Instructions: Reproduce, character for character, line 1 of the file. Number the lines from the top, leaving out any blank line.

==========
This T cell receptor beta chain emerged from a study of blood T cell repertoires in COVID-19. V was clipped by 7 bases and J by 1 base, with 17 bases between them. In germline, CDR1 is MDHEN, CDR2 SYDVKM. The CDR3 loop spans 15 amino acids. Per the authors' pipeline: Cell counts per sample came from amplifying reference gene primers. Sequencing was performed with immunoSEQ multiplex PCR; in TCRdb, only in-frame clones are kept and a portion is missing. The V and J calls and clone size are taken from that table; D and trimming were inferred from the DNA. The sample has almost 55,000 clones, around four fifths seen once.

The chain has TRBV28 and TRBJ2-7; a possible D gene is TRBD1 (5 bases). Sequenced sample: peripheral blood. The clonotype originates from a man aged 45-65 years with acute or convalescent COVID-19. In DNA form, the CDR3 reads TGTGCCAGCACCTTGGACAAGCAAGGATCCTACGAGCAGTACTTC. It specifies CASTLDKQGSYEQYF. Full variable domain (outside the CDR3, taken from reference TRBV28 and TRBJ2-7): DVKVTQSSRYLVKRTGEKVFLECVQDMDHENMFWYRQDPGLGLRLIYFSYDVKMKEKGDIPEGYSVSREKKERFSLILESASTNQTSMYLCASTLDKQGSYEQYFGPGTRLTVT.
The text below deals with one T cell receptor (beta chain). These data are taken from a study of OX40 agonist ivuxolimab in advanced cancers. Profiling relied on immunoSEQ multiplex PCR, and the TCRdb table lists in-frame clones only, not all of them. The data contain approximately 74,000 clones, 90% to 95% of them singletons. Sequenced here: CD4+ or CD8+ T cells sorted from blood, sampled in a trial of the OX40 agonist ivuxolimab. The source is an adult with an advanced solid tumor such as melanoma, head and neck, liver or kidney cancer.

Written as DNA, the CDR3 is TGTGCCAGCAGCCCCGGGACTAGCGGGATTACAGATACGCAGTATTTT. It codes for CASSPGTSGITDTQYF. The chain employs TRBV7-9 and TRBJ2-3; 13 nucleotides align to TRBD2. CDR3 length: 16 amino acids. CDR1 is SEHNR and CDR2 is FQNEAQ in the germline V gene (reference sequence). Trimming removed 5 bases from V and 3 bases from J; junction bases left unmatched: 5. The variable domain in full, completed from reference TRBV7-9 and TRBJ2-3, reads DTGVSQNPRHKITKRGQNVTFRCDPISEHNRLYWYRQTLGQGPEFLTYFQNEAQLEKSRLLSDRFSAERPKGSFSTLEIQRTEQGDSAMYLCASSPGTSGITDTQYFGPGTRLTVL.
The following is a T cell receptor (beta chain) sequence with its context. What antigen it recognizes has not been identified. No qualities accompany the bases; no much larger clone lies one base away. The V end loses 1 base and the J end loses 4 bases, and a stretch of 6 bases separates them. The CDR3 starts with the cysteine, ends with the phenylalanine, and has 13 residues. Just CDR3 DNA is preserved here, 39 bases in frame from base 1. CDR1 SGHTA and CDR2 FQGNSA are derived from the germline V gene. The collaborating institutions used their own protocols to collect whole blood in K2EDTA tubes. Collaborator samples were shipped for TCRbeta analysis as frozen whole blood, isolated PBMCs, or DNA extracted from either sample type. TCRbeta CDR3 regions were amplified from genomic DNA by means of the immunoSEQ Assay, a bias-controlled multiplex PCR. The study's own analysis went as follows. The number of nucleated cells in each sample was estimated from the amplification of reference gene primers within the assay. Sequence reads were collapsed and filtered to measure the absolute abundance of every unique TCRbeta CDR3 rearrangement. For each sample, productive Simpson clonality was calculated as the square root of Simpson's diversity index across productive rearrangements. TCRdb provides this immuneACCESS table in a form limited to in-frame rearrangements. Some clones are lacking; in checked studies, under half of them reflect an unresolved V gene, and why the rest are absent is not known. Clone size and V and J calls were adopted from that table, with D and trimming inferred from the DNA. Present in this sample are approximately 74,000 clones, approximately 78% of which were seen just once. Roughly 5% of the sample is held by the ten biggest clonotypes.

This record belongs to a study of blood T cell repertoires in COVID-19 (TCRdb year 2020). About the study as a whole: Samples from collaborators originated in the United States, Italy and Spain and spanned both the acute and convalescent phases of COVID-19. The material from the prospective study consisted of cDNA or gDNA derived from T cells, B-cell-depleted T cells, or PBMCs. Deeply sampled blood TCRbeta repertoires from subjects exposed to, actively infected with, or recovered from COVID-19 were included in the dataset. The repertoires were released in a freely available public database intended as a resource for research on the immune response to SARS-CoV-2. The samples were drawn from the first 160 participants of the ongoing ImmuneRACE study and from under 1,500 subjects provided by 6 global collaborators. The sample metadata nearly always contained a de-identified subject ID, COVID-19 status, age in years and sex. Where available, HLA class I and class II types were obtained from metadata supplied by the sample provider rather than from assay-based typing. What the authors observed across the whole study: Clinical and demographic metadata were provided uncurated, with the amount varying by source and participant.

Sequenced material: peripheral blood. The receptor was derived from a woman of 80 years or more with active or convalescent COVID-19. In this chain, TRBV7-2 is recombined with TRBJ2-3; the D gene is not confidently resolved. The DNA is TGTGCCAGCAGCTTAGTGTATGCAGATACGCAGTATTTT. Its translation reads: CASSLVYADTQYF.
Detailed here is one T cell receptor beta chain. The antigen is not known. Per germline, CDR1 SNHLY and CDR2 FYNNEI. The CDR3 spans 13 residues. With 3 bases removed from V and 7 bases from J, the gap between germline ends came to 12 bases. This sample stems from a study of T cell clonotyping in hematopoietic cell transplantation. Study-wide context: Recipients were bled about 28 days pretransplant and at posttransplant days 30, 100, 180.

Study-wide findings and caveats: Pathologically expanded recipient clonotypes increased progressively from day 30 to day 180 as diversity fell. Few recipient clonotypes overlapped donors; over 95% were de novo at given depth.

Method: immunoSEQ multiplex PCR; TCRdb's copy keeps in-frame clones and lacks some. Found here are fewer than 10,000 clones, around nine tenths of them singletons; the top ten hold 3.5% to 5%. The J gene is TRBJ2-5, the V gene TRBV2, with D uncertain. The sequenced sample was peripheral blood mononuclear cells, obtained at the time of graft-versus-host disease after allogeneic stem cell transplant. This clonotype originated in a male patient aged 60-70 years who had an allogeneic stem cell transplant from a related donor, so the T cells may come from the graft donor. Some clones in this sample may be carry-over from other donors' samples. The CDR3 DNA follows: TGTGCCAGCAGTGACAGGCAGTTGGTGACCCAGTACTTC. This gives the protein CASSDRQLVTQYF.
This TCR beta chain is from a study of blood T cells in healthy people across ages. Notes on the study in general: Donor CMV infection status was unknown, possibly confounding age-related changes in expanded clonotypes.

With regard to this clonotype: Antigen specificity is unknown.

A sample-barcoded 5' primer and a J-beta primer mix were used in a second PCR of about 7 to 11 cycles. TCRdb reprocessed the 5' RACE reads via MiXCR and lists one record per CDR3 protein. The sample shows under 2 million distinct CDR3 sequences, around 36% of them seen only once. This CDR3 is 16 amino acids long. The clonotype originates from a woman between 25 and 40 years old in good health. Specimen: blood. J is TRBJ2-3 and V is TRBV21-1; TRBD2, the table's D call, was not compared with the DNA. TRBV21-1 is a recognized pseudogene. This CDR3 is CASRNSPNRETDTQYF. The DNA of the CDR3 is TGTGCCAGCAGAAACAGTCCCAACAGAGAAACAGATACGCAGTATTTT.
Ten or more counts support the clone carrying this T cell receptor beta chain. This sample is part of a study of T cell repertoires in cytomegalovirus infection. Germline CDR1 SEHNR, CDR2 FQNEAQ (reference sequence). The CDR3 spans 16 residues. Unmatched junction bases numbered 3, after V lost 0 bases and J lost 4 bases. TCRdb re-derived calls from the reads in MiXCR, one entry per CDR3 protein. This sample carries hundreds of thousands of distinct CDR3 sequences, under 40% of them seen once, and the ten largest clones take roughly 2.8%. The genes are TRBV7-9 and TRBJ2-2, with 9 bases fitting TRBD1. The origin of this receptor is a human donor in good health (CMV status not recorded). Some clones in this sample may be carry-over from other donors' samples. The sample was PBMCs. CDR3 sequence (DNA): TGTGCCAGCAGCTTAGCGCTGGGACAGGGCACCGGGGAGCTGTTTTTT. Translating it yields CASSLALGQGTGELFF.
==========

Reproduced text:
This T cell receptor beta chain emerged from a study of blood T cell repertoires in COVID-19. V was clipped by 7 bases and J by 1 base, with 17 bases between them. In germline, CDR1 is MDHEN, CDR2 SYDVKM. The CDR3 loop spans 15 amino acids. Per the authors' pipeline: Cell counts per sample came from amplifying reference gene primers. Sequencing was performed with immunoSEQ multiplex PCR; in TCRdb, only in-frame clones are kept and a portion is missing. The V and J calls and clone size are taken from that table; D and trimming were inferred from the DNA. The sample has almost 55,000 clones, around four fifths seen once.